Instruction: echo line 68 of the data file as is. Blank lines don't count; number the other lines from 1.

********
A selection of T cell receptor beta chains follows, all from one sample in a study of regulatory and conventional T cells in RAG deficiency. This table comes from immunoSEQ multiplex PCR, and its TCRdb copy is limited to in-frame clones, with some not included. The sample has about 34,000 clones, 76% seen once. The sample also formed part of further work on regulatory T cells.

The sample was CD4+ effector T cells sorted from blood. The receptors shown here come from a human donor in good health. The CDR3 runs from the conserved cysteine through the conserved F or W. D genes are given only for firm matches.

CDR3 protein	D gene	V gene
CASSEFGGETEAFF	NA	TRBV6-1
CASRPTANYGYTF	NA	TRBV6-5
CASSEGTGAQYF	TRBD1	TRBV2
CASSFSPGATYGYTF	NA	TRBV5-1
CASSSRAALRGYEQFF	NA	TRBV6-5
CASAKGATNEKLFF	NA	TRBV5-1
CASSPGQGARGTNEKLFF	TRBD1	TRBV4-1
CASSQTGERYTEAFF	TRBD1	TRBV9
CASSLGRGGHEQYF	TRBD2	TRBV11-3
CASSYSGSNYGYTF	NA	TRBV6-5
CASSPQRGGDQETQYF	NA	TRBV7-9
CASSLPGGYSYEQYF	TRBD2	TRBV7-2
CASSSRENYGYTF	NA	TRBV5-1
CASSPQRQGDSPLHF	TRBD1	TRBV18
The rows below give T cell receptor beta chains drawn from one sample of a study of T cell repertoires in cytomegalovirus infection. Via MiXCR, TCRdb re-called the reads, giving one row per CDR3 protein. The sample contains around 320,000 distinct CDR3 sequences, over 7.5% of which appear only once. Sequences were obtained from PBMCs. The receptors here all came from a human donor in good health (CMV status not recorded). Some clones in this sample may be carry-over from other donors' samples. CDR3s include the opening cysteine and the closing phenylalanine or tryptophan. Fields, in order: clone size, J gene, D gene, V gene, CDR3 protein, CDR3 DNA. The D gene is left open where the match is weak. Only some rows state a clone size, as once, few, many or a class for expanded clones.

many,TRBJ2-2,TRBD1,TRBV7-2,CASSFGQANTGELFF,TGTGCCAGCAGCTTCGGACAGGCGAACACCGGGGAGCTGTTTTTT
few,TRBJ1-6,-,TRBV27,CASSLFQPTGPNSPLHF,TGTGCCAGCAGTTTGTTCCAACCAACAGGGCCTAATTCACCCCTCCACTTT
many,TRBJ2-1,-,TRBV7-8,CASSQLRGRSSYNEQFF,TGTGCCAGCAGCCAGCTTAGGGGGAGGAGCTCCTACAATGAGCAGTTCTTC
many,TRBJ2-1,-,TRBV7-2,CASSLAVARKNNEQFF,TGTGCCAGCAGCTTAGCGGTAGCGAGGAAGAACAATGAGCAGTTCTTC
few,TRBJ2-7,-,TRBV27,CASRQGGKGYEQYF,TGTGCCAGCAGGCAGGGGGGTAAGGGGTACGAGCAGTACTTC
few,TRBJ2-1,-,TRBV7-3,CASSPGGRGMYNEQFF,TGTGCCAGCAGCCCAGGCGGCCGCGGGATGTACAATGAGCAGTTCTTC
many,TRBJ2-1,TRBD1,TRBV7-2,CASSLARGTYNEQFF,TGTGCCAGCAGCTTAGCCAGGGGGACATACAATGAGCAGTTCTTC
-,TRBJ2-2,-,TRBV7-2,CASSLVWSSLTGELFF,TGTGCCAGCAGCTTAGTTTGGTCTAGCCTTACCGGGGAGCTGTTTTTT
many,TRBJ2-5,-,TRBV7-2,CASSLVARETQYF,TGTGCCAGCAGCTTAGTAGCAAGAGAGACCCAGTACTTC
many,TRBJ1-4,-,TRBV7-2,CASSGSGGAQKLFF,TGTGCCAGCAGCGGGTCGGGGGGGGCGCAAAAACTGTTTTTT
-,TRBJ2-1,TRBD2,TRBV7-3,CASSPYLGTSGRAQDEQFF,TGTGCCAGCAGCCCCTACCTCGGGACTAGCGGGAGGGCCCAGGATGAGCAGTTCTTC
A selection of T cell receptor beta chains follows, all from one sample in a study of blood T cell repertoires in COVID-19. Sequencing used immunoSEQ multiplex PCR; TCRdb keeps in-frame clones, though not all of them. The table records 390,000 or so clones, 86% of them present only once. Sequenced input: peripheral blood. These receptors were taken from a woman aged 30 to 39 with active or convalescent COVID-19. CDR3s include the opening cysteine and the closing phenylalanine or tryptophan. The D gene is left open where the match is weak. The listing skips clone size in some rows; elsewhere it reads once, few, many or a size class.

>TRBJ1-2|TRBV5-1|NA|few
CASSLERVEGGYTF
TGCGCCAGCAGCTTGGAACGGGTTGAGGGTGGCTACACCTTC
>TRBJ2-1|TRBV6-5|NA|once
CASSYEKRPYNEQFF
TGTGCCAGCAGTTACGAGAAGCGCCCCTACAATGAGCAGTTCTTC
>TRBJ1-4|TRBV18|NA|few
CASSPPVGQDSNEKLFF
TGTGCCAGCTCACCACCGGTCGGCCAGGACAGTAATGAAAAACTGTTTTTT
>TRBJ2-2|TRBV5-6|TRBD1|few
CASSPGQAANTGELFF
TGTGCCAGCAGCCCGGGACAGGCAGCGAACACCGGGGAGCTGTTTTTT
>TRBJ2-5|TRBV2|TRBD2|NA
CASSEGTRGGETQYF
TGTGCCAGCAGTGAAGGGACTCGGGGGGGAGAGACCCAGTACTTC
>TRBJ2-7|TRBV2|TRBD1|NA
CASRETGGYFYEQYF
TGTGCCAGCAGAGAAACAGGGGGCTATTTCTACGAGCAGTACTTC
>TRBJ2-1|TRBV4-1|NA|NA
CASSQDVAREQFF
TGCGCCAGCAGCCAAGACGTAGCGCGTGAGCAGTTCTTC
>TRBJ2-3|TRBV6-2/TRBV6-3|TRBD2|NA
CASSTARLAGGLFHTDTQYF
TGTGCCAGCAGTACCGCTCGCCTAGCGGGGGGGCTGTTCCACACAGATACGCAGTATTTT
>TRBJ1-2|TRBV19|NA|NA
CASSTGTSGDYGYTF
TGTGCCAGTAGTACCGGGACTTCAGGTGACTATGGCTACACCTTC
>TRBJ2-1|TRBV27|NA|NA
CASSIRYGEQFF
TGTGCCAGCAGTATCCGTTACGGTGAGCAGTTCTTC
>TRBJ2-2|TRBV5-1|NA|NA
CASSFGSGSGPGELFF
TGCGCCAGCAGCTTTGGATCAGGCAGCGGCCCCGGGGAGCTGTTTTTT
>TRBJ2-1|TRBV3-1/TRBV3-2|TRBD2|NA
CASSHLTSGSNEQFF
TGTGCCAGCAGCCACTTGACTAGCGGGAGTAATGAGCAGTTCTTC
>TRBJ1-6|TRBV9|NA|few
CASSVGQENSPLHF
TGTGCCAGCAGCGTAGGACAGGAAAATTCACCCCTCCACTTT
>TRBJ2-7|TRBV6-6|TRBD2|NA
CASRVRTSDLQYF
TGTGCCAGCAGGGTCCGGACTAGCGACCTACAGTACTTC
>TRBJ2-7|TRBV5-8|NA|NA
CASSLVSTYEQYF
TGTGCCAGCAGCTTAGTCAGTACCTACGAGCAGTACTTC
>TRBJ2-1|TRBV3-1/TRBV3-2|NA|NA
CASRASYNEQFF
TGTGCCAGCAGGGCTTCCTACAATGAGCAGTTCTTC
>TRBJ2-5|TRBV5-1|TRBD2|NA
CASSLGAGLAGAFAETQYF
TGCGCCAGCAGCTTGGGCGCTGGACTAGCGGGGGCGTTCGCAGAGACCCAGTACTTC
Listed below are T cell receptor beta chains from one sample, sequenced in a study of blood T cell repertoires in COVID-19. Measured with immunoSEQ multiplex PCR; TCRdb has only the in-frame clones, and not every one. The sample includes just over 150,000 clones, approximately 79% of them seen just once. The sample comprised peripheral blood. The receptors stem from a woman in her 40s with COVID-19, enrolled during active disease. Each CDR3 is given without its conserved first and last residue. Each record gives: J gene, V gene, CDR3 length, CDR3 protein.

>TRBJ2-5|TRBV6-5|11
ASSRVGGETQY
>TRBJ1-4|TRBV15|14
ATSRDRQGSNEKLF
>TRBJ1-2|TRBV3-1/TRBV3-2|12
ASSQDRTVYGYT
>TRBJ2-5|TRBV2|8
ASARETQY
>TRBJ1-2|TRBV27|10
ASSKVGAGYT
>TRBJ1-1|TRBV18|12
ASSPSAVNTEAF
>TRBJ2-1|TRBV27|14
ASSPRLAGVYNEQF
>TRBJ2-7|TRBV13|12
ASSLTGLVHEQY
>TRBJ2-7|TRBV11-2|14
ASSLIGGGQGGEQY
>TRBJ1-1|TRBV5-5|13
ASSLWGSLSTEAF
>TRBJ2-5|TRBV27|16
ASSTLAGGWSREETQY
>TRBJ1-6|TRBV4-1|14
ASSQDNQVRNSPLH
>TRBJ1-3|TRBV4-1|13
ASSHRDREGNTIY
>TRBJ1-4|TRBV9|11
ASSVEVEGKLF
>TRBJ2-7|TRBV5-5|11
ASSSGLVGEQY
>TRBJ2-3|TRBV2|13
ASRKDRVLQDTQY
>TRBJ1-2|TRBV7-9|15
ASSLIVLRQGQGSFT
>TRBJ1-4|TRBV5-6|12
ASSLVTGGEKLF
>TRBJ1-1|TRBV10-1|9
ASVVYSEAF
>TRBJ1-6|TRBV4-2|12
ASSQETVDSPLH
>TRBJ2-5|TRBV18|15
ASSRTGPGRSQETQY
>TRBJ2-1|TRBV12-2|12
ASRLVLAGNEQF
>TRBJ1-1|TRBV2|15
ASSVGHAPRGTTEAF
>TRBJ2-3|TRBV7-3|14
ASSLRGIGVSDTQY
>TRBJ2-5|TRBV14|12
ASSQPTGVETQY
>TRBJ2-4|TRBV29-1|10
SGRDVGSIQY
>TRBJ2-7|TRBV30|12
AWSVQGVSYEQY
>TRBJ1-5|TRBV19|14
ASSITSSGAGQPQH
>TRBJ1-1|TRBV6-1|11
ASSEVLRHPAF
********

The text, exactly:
CASSVGQENSPLHF